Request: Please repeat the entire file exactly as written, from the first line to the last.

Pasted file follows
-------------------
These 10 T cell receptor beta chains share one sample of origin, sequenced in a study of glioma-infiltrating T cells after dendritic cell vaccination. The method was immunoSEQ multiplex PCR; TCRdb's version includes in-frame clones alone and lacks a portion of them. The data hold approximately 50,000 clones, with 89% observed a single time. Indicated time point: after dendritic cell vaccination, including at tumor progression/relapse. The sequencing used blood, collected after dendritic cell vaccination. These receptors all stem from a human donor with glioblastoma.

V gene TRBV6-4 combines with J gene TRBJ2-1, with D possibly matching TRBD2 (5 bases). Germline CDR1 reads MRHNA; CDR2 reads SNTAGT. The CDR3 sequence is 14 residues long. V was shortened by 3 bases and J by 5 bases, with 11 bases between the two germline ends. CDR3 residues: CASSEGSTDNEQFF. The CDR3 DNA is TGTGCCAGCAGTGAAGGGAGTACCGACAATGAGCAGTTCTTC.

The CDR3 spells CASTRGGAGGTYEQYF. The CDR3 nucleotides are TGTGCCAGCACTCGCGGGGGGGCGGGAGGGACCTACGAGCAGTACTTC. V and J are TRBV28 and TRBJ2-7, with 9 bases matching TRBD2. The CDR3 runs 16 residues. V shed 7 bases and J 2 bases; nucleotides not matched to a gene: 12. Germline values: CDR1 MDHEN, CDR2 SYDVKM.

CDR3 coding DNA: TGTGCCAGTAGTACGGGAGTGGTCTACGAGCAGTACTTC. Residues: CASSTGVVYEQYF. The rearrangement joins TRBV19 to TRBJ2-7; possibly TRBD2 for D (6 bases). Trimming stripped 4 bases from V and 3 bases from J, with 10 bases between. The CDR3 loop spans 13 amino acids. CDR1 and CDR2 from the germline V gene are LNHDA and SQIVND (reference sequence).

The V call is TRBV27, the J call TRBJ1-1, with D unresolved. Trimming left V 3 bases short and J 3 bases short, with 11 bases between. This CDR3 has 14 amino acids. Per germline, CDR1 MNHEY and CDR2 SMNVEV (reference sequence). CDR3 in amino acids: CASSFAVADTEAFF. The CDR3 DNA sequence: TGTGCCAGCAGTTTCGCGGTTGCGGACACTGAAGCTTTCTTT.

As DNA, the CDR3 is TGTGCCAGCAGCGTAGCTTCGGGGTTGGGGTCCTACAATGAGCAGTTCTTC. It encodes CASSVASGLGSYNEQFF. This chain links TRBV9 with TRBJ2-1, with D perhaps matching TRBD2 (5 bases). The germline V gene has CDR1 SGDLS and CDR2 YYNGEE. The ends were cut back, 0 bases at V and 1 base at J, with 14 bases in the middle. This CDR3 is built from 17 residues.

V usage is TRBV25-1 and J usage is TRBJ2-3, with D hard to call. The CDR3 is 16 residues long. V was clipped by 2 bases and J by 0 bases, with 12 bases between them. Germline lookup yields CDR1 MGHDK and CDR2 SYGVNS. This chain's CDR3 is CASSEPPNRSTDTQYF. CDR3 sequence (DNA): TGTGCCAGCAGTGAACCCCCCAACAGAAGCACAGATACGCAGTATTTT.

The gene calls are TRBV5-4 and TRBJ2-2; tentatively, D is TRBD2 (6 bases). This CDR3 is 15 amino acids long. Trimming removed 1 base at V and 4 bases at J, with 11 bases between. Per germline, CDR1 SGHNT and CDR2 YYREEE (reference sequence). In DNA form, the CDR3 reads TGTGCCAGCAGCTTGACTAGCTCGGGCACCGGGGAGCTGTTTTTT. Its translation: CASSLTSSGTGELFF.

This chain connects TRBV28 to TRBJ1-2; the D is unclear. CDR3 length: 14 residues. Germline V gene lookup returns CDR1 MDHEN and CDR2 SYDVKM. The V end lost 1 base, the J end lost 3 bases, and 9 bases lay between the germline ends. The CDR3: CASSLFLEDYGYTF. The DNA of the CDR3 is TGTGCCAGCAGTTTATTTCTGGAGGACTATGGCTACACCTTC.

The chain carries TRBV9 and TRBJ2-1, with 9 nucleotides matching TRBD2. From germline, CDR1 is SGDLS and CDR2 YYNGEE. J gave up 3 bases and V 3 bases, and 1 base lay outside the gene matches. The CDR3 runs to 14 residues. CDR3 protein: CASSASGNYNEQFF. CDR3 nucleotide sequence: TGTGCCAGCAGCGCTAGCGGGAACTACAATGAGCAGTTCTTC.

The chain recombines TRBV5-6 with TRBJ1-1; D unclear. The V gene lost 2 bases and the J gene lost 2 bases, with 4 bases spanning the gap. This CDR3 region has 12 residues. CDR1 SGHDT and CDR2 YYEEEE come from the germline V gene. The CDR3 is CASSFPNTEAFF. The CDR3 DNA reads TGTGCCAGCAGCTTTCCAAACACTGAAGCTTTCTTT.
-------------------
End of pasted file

These 10 T cell receptor beta chains share one sample of origin, sequenced in a study of glioma-infiltrating T cells after dendritic cell vaccination. The method was immunoSEQ multiplex PCR; TCRdb's version includes in-frame clones alone and lacks a portion of them. The data hold approximately 50,000 clones, with 89% observed a single time. Indicated time point: after dendritic cell vaccination, including at tumor progression/relapse. The sequencing used blood, collected after dendritic cell vaccination. These receptors all stem from a human donor with glioblastoma.

V gene TRBV6-4 combines with J gene TRBJ2-1, with D possibly matching TRBD2 (5 bases). Germline CDR1 reads MRHNA; CDR2 reads SNTAGT. The CDR3 sequence is 14 residues long. V was shortened by 3 bases and J by 5 bases, with 11 bases between the two germline ends. CDR3 residues: CASSEGSTDNEQFF. The CDR3 DNA is TGTGCCAGCAGTGAAGGGAGTACCGACAATGAGCAGTTCTTC.

The CDR3 spells CASTRGGAGGTYEQYF. The CDR3 nucleotides are TGTGCCAGCACTCGCGGGGGGGCGGGAGGGACCTACGAGCAGTACTTC. V and J are TRBV28 and TRBJ2-7, with 9 bases matching TRBD2. The CDR3 runs 16 residues. V shed 7 bases and J 2 bases; nucleotides not matched to a gene: 12. Germline values: CDR1 MDHEN, CDR2 SYDVKM.

CDR3 coding DNA: TGTGCCAGTAGTACGGGAGTGGTCTACGAGCAGTACTTC. Residues: CASSTGVVYEQYF. The rearrangement joins TRBV19 to TRBJ2-7; possibly TRBD2 for D (6 bases). Trimming stripped 4 bases from V and 3 bases from J, with 10 bases between. The CDR3 loop spans 13 amino acids. CDR1 and CDR2 from the germline V gene are LNHDA and SQIVND (reference sequence).

The V call is TRBV27, the J call TRBJ1-1, with D unresolved. Trimming left V 3 bases short and J 3 bases short, with 11 bases between. This CDR3 has 14 amino acids. Per germline, CDR1 MNHEY and CDR2 SMNVEV (reference sequence). CDR3 in amino acids: CASSFAVADTEAFF. The CDR3 DNA sequence: TGTGCCAGCAGTTTCGCGGTTGCGGACACTGAAGCTTTCTTT.

As DNA, the CDR3 is TGTGCCAGCAGCGTAGCTTCGGGGTTGGGGTCCTACAATGAGCAGTTCTTC. It encodes CASSVASGLGSYNEQFF. This chain links TRBV9 with TRBJ2-1, with D perhaps matching TRBD2 (5 bases). The germline V gene has CDR1 SGDLS and CDR2 YYNGEE. The ends were cut back, 0 bases at V and 1 base at J, with 14 bases in the middle. This CDR3 is built from 17 residues.

V usage is TRBV25-1 and J usage is TRBJ2-3, with D hard to call. The CDR3 is 16 residues long. V was clipped by 2 bases and J by 0 bases, with 12 bases between them. Germline lookup yields CDR1 MGHDK and CDR2 SYGVNS. This chain's CDR3 is CASSEPPNRSTDTQYF. CDR3 sequence (DNA): TGTGCCAGCAGTGAACCCCCCAACAGAAGCACAGATACGCAGTATTTT.

The gene calls are TRBV5-4 and TRBJ2-2; tentatively, D is TRBD2 (6 bases). This CDR3 is 15 amino acids long. Trimming removed 1 base at V and 4 bases at J, with 11 bases between. Per germline, CDR1 SGHNT and CDR2 YYREEE (reference sequence). In DNA form, the CDR3 reads TGTGCCAGCAGCTTGACTAGCTCGGGCACCGGGGAGCTGTTTTTT. Its translation: CASSLTSSGTGELFF.

This chain connects TRBV28 to TRBJ1-2; the D is unclear. CDR3 length: 14 residues. Germline V gene lookup returns CDR1 MDHEN and CDR2 SYDVKM. The V end lost 1 base, the J end lost 3 bases, and 9 bases lay between the germline ends. The CDR3: CASSLFLEDYGYTF. The DNA of the CDR3 is TGTGCCAGCAGTTTATTTCTGGAGGACTATGGCTACACCTTC.

The chain carries TRBV9 and TRBJ2-1, with 9 nucleotides matching TRBD2. From germline, CDR1 is SGDLS and CDR2 YYNGEE. J gave up 3 bases and V 3 bases, and 1 base lay outside the gene matches. The CDR3 runs to 14 residues. CDR3 protein: CASSASGNYNEQFF. CDR3 nucleotide sequence: TGTGCCAGCAGCGCTAGCGGGAACTACAATGAGCAGTTCTTC.

The chain recombines TRBV5-6 with TRBJ1-1; D unclear. The V gene lost 2 bases and the J gene lost 2 bases, with 4 bases spanning the gap. This CDR3 region has 12 residues. CDR1 SGHDT and CDR2 YYEEEE come from the germline V gene. The CDR3 is CASSFPNTEAFF. The CDR3 DNA reads TGTGCCAGCAGCTTTCCAAACACTGAAGCTTTCTTT.